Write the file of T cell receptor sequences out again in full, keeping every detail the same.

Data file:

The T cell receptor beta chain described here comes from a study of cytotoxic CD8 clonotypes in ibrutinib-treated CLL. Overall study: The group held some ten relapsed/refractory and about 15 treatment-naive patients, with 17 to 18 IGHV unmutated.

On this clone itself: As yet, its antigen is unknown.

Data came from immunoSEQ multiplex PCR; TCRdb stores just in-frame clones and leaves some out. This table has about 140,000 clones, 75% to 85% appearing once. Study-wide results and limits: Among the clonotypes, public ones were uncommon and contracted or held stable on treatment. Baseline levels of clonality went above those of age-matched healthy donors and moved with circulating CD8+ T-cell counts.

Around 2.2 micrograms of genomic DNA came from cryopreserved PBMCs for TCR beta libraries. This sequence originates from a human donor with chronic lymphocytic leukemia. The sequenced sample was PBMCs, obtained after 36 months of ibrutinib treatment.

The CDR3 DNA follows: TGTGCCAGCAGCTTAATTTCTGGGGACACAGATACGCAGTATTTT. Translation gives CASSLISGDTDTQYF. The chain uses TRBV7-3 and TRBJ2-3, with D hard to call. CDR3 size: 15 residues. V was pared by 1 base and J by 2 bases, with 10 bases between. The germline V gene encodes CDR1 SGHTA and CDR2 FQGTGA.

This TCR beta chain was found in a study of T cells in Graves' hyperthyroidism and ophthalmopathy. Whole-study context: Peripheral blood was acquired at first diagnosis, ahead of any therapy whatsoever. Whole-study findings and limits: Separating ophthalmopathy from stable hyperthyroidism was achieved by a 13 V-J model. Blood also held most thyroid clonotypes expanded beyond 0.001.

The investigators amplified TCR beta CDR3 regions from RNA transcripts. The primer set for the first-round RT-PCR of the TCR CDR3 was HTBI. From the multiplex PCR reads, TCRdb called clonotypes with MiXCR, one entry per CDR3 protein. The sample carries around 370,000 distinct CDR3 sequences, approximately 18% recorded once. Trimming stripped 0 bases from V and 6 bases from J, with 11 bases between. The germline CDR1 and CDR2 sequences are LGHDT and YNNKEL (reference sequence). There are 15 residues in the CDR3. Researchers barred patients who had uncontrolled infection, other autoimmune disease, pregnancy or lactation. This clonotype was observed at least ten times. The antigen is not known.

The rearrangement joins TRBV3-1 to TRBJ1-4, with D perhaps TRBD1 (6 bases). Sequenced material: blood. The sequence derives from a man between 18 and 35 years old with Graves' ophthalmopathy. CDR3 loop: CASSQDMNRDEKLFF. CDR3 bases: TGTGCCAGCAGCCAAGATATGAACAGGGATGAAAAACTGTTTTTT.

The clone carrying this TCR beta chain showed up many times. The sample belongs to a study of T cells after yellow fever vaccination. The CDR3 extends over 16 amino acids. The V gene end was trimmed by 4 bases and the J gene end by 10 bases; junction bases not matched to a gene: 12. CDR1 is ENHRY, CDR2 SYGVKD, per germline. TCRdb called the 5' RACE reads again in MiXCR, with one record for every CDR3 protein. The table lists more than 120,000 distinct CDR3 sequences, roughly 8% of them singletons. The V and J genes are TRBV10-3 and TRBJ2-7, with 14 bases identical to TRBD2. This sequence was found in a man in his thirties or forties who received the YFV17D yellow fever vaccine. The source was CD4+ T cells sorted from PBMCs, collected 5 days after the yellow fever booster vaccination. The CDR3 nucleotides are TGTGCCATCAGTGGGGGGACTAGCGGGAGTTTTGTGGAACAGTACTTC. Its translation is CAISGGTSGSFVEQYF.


The T cell receptor beta chain described here comes from a study of cytotoxic CD8 clonotypes in ibrutinib-treated CLL. Overall study: The group held some ten relapsed/refractory and about 15 treatment-naive patients, with 17 to 18 IGHV unmutated.

On this clone itself: As yet, its antigen is unknown.

Data came from immunoSEQ multiplex PCR; TCRdb stores just in-frame clones and leaves some out. This table has about 140,000 clones, 75% to 85% appearing once. Study-wide results and limits: Among the clonotypes, public ones were uncommon and contracted or held stable on treatment. Baseline levels of clonality went above those of age-matched healthy donors and moved with circulating CD8+ T-cell counts.

Around 2.2 micrograms of genomic DNA came from cryopreserved PBMCs for TCR beta libraries. This sequence originates from a human donor with chronic lymphocytic leukemia. The sequenced sample was PBMCs, obtained after 36 months of ibrutinib treatment.

The CDR3 DNA follows: TGTGCCAGCAGCTTAATTTCTGGGGACACAGATACGCAGTATTTT. Translation gives CASSLISGDTDTQYF. The chain uses TRBV7-3 and TRBJ2-3, with D hard to call. CDR3 size: 15 residues. V was pared by 1 base and J by 2 bases, with 10 bases between. The germline V gene encodes CDR1 SGHTA and CDR2 FQGTGA.

This TCR beta chain was found in a study of T cells in Graves' hyperthyroidism and ophthalmopathy. Whole-study context: Peripheral blood was acquired at first diagnosis, ahead of any therapy whatsoever. Whole-study findings and limits: Separating ophthalmopathy from stable hyperthyroidism was achieved by a 13 V-J model. Blood also held most thyroid clonotypes expanded beyond 0.001.

The investigators amplified TCR beta CDR3 regions from RNA transcripts. The primer set for the first-round RT-PCR of the TCR CDR3 was HTBI. From the multiplex PCR reads, TCRdb called clonotypes with MiXCR, one entry per CDR3 protein. The sample carries around 370,000 distinct CDR3 sequences, approximately 18% recorded once. Trimming stripped 0 bases from V and 6 bases from J, with 11 bases between. The germline CDR1 and CDR2 sequences are LGHDT and YNNKEL (reference sequence). There are 15 residues in the CDR3. Researchers barred patients who had uncontrolled infection, other autoimmune disease, pregnancy or lactation. This clonotype was observed at least ten times. The antigen is not known.

The rearrangement joins TRBV3-1 to TRBJ1-4, with D perhaps TRBD1 (6 bases). Sequenced material: blood. The sequence derives from a man between 18 and 35 years old with Graves' ophthalmopathy. CDR3 loop: CASSQDMNRDEKLFF. CDR3 bases: TGTGCCAGCAGCCAAGATATGAACAGGGATGAAAAACTGTTTTTT.

The clone carrying this TCR beta chain showed up many times. The sample belongs to a study of T cells after yellow fever vaccination. The CDR3 extends over 16 amino acids. The V gene end was trimmed by 4 bases and the J gene end by 10 bases; junction bases not matched to a gene: 12. CDR1 is ENHRY, CDR2 SYGVKD, per germline. TCRdb called the 5' RACE reads again in MiXCR, with one record for every CDR3 protein. The table lists more than 120,000 distinct CDR3 sequences, roughly 8% of them singletons. The V and J genes are TRBV10-3 and TRBJ2-7, with 14 bases identical to TRBD2. This sequence was found in a man in his thirties or forties who received the YFV17D yellow fever vaccine. The source was CD4+ T cells sorted from PBMCs, collected 5 days after the yellow fever booster vaccination. The CDR3 nucleotides are TGTGCCATCAGTGGGGGGACTAGCGGGAGTTTTGTGGAACAGTACTTC. Its translation is CAISGGTSGSFVEQYF.